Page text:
5. Behavioral data is used by politicians to target voters with tailored messages that align with their daily activities, such as hearing a radio advert about education when dropping off one's child at school.
  6. Professionals use behavioral microtargeting to understand individuals' complex personalities; then use psychologists to determine what motivates these individuals to act; and then they engage a creative team to tailor specific messages to those personality types.
  7. Professionals get unsuspecting users to answer personality questions that can be used to train algorithms, and to generate personality scores for the app users and their Facebook connections. These personality scores are then matched with US voter records, which enable voter profiling and targeted advertising services.
  8. Professionals use microtargeted ads, follow-up surveys, and large data sets to win over low-education, less-informed voters in critical areas in order to win elections.
  9. Professionals use social engineering to influence decisions, perceptions and behaviors of political leaders, populations and targeted groups. 
  10. Professionals use social engineering methodologies to exploit existing societal and individual vulnerabilities in opinion formation.
  11. Professionals use psychographic targeting to create personalized content designed to influence and/or manipulate individuals or groups selected on the basis of their psychographic profiles.  
  12. Social engineering is now widely used because of the ease, speed and virality of information dissemination as well as the increasing reach, scale, penetration, precision and personalization of information targeting that have made these techniques possible and affordable.
  13. Professionals use social engineering techniques to establish a coherent narrative and to establish a common perspective among their targets/audiences.  
  14. Professionals recruit and promote an ideology using highly individualized, targeted political propaganda based on their target’s interest and preferences.
  15. Professionals implement disruptive social engineering campaigns to disrupt or destroy an emerging or existing narrative by generating polarization to foment distrust, and spread disinformation among key policy-makers in order to disrupt their decision-making and opinion-forming processes.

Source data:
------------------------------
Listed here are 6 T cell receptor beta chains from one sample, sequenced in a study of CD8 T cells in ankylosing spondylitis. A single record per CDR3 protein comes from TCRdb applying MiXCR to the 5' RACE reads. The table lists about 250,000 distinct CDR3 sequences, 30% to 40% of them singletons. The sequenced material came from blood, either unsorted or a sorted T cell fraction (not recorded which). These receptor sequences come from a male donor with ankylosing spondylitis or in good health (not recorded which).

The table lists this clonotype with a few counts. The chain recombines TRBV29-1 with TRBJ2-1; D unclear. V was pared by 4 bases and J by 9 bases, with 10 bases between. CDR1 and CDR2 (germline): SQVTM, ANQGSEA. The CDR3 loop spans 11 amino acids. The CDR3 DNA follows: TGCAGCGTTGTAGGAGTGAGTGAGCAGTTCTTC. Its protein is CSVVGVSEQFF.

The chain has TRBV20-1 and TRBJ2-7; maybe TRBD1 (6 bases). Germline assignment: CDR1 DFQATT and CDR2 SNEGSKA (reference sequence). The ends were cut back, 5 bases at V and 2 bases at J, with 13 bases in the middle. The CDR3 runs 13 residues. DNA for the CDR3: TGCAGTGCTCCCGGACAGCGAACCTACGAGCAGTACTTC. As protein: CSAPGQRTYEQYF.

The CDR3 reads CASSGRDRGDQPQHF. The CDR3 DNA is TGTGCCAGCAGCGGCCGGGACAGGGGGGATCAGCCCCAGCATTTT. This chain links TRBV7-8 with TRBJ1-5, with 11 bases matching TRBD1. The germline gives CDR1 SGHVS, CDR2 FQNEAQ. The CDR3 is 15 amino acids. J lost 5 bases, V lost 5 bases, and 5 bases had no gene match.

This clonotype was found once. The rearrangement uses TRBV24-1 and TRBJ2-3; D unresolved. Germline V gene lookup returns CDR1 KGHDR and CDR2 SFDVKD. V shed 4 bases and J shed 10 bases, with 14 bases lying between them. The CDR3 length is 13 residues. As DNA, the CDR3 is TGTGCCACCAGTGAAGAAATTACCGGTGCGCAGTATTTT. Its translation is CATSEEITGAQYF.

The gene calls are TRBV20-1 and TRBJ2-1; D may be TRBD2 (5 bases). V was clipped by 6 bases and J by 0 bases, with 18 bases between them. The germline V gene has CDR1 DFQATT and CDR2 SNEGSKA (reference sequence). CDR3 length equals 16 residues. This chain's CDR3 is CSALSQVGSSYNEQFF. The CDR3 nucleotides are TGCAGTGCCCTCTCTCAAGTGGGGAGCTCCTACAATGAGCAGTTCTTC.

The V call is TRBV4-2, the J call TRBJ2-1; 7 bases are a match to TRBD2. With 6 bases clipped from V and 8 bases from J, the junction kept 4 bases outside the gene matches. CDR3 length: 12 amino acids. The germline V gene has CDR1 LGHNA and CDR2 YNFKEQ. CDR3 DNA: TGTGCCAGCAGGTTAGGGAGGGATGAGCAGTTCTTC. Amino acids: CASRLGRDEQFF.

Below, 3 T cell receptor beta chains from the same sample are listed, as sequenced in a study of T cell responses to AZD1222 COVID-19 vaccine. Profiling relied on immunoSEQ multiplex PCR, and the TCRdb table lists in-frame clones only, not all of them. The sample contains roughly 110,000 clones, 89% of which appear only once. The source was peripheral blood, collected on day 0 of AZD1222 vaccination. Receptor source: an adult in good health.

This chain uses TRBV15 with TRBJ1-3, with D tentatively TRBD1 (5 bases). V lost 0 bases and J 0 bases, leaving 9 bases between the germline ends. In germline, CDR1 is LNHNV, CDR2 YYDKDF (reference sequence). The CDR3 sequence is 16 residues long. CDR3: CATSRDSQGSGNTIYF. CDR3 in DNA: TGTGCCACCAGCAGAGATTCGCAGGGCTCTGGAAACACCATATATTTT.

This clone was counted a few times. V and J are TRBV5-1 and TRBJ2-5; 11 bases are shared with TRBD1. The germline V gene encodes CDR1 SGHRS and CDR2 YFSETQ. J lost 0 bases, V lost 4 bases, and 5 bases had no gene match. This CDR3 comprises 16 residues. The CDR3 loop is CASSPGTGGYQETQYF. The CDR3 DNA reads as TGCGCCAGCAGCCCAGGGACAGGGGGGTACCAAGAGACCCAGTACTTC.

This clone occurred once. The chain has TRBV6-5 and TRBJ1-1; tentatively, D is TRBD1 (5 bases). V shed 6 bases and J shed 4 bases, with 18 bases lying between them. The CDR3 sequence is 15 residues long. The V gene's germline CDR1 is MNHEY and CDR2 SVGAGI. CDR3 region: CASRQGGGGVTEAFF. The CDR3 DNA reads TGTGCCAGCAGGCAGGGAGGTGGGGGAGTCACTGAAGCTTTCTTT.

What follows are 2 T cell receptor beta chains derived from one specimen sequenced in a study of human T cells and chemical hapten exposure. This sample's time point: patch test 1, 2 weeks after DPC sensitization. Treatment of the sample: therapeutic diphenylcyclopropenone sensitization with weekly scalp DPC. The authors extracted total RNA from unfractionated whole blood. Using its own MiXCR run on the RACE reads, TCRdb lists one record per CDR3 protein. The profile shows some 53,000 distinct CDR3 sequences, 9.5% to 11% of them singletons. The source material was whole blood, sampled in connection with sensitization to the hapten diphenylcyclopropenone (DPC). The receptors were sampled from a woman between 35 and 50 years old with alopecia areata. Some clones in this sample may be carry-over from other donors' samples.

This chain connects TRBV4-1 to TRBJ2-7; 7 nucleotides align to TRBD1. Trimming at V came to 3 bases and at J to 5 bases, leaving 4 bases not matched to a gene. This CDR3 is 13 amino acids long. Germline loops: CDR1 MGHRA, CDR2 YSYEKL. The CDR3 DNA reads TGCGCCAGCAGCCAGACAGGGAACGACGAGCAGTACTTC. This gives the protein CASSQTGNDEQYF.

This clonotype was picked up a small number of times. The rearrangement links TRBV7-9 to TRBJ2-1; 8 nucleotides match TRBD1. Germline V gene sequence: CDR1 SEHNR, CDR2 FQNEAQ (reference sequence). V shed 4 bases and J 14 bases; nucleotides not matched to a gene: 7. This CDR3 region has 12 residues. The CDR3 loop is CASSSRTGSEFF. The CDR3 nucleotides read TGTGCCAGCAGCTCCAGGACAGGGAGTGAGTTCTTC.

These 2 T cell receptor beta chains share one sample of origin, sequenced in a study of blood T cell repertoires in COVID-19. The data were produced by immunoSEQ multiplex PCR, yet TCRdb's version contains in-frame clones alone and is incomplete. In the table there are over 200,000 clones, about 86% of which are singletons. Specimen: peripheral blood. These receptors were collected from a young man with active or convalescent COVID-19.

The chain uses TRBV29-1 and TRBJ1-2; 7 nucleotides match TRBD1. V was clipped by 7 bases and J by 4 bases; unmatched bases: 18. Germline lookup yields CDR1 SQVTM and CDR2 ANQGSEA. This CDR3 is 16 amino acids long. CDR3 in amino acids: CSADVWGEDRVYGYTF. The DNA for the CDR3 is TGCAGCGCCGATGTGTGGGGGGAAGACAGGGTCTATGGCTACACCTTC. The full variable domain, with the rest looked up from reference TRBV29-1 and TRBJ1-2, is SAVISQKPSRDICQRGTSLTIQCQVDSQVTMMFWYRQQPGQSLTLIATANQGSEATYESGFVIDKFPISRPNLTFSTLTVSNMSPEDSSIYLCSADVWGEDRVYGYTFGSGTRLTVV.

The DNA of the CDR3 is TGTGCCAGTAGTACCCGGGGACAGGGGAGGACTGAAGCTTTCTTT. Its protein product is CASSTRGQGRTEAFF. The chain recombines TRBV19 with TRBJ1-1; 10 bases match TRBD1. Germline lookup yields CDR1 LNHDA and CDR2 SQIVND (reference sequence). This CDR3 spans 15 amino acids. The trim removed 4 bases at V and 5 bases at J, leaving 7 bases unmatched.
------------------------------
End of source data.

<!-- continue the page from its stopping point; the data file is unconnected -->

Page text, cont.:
16. Professionals deploy “digital influence systems” consisting of technologies for surveillance, targeting, testing, and automated decision-making designed to influence a target audience.
  17. Professionals use social engineering techniques to affect an audience’s choices, ideas, opinions, emotions or motivations, and interfere with their decision-making processes.
  18. Professionals use social engineering methodologies to exploit their targets’ opinion-formation and decision-making processes through various techniques such as trolling, social bots, memes and dark ads ( a type of online advertising visible only to the advert's publisher and the intended target group).
  19. Political professionals use social engineering campaigns to target audiences when they are most vulnerable to manipulation through three main strategies: mobilizing supporters; dividing an opponent's coalition; and leveraging influence techniques informed by behavioural science.
  20. Professionals combine psychological research and data-driven targeting to identify an audience's vulnerabilities.
  21. Professionals use big data, Facebook and personalized messages to do three specific things - persuade voters, find more of them, and raise big money.
  22. Political professionals send follow-up surveys to users who have seen their ads, so they can learn which content, narratives, and messengers are most effective at impacting approval ratings, voter enthusiasm, and vote choice across a range of issues.
Read more on the Future of Information, Truth and Influence here:
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Kevin Benedict
Partner | Futurist | Leadership Strategies at TCS
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***Full Disclosure: These are my personal opinions. No company is silly enough to claim them. I work with and have worked with many of the companies mentioned in my articles.